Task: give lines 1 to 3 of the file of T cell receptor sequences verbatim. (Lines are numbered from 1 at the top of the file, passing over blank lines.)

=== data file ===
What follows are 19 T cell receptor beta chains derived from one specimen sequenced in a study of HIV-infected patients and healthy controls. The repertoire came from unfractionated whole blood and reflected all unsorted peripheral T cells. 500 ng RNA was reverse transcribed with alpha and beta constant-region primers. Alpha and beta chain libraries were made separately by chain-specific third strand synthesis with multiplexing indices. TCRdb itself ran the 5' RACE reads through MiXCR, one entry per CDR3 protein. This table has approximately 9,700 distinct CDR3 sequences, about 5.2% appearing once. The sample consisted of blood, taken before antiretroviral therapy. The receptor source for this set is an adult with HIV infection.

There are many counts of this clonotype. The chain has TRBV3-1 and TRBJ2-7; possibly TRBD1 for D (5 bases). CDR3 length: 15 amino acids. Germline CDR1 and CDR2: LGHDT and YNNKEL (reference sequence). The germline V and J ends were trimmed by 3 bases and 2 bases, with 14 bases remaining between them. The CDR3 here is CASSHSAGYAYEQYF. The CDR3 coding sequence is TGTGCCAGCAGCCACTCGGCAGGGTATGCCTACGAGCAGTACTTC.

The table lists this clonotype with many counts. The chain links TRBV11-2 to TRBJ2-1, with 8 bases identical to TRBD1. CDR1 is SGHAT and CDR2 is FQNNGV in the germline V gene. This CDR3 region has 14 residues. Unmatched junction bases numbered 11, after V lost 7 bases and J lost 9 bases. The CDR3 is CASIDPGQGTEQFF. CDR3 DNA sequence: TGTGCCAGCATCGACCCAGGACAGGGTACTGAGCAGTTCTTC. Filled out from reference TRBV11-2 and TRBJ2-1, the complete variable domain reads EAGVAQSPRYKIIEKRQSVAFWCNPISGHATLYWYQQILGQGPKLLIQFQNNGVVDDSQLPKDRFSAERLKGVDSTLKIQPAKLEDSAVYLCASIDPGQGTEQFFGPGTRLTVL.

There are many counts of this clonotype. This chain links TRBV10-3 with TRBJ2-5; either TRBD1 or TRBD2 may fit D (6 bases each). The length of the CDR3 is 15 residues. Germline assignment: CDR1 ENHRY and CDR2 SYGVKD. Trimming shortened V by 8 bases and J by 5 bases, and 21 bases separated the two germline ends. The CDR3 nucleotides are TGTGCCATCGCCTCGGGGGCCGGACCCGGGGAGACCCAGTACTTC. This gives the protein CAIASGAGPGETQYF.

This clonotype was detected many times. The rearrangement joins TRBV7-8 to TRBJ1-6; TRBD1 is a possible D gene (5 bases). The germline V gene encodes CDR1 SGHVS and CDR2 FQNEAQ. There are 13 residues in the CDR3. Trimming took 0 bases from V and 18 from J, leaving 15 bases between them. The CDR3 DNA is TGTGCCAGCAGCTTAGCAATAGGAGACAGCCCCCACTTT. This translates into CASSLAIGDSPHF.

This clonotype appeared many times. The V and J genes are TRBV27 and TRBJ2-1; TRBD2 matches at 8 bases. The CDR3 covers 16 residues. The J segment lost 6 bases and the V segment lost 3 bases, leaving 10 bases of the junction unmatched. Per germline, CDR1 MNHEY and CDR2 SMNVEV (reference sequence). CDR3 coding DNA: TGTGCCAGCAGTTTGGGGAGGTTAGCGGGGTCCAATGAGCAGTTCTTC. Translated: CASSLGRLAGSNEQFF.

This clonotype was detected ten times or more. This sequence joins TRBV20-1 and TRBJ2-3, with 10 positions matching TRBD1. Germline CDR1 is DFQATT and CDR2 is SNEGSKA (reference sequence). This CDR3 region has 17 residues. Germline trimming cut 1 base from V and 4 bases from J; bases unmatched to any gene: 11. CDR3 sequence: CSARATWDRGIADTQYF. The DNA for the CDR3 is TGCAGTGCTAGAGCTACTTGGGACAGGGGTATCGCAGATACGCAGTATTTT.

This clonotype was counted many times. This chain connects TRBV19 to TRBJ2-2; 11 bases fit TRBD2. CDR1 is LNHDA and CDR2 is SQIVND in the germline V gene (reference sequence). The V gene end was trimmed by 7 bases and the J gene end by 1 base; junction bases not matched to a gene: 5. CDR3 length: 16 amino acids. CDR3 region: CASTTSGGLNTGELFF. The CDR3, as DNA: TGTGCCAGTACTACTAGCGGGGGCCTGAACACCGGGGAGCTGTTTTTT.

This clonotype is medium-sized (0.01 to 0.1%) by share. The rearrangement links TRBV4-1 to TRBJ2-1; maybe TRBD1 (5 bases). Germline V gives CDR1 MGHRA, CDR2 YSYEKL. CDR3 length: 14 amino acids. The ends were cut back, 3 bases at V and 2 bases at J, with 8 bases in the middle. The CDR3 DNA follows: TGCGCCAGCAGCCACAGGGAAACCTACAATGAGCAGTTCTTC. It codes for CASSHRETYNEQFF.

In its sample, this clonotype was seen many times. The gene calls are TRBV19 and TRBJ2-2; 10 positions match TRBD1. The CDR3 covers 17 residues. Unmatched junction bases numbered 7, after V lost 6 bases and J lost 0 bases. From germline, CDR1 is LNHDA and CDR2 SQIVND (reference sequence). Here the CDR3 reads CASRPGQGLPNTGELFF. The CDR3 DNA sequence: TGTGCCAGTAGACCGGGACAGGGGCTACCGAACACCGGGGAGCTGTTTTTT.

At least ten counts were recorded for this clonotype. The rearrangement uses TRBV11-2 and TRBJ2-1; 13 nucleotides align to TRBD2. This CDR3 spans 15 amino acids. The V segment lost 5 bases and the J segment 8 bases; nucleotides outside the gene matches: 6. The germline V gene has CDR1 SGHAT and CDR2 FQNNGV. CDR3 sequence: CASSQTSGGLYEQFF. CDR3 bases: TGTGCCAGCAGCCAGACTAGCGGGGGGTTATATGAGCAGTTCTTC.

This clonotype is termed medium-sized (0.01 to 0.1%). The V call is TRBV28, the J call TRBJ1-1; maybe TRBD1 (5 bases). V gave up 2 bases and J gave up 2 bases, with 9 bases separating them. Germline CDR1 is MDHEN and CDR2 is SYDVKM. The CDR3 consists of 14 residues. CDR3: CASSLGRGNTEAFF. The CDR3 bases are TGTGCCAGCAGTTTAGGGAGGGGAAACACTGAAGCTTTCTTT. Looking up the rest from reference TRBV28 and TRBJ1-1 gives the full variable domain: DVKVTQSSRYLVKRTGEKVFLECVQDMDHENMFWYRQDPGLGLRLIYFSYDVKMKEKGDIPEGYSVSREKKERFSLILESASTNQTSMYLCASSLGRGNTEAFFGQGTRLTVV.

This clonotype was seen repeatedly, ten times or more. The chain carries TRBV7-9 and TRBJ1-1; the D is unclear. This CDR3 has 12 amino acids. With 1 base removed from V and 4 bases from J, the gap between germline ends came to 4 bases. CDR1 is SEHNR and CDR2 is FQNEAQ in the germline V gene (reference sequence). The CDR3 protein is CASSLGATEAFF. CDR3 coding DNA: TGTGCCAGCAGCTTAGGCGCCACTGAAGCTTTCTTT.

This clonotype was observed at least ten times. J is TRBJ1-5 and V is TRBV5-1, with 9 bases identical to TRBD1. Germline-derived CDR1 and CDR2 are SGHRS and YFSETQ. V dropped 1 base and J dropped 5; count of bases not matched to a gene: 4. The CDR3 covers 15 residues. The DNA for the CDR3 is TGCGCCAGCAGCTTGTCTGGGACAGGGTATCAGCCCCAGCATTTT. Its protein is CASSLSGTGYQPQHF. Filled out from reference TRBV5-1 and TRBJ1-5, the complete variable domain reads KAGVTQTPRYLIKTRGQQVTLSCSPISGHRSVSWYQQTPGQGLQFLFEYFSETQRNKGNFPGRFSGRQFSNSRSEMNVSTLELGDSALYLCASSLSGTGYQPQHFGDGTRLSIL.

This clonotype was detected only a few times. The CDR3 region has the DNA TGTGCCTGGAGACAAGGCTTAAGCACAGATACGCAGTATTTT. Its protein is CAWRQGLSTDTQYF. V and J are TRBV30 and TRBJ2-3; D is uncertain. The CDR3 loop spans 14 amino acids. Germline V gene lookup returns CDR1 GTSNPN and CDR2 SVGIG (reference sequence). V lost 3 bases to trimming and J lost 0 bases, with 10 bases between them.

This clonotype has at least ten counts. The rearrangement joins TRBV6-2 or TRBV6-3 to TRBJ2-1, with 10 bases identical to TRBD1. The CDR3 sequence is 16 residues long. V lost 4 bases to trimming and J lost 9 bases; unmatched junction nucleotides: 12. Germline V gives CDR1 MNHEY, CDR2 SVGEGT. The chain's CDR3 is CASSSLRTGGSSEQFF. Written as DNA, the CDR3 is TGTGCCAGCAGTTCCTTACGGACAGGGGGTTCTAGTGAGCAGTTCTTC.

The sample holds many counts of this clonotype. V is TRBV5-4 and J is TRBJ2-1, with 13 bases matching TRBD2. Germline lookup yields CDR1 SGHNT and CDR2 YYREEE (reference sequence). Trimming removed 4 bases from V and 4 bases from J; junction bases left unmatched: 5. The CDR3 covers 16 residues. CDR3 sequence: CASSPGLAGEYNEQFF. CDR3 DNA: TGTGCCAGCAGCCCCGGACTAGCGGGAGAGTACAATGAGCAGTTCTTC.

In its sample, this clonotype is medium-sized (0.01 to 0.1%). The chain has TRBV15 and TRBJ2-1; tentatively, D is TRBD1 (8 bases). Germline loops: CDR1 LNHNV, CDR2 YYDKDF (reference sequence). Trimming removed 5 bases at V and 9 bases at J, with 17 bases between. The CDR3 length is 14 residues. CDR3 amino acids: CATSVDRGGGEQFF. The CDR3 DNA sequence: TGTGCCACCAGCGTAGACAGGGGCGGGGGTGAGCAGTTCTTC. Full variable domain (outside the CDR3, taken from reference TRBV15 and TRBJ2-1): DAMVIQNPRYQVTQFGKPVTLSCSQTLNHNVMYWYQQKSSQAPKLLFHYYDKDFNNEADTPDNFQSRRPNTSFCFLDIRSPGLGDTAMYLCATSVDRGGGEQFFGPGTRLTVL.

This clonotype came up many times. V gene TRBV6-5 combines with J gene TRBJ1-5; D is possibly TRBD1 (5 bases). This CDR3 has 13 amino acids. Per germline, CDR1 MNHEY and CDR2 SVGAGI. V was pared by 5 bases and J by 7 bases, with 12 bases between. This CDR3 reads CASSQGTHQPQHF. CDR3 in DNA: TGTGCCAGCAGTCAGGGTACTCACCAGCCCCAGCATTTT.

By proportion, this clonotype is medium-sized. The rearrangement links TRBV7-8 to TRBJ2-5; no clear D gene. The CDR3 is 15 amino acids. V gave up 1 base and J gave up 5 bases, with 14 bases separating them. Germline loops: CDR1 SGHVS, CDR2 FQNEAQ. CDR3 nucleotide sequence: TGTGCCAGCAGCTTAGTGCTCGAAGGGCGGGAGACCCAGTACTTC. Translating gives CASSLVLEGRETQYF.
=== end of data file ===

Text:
What follows are 19 T cell receptor beta chains derived from one specimen sequenced in a study of HIV-infected patients and healthy controls. The repertoire came from unfractionated whole blood and reflected all unsorted peripheral T cells. 500 ng RNA was reverse transcribed with alpha and beta constant-region primers. Alpha and beta chain libraries were made separately by chain-specific third strand synthesis with multiplexing indices. TCRdb itself ran the 5' RACE reads through MiXCR, one entry per CDR3 protein. This table has approximately 9,700 distinct CDR3 sequences, about 5.2% appearing once. The sample consisted of blood, taken before antiretroviral therapy. The receptor source for this set is an adult with HIV infection.

There are many counts of this clonotype. The chain has TRBV3-1 and TRBJ2-7; possibly TRBD1 for D (5 bases). CDR3 length: 15 amino acids. Germline CDR1 and CDR2: LGHDT and YNNKEL (reference sequence). The germline V and J ends were trimmed by 3 bases and 2 bases, with 14 bases remaining between them. The CDR3 here is CASSHSAGYAYEQYF. The CDR3 coding sequence is TGTGCCAGCAGCCACTCGGCAGGGTATGCCTACGAGCAGTACTTC.

The table lists this clonotype with many counts. The chain links TRBV11-2 to TRBJ2-1, with 8 bases identical to TRBD1. CDR1 is SGHAT and CDR2 is FQNNGV in the germline V gene. This CDR3 region has 14 residues. Unmatched junction bases numbered 11, after V lost 7 bases and J lost 9 bases. The CDR3 is CASIDPGQGTEQFF. CDR3 DNA sequence: TGTGCCAGCATCGACCCAGGACAGGGTACTGAGCAGTTCTTC. Filled out from reference TRBV11-2 and TRBJ2-1, the complete variable domain reads EAGVAQSPRYKIIEKRQSVAFWCNPISGHATLYWYQQILGQGPKLLIQFQNNGVVDDSQLPKDRFSAERLKGVDSTLKIQPAKLEDSAVYLCASIDPGQGTEQFFGPGTRLTVL.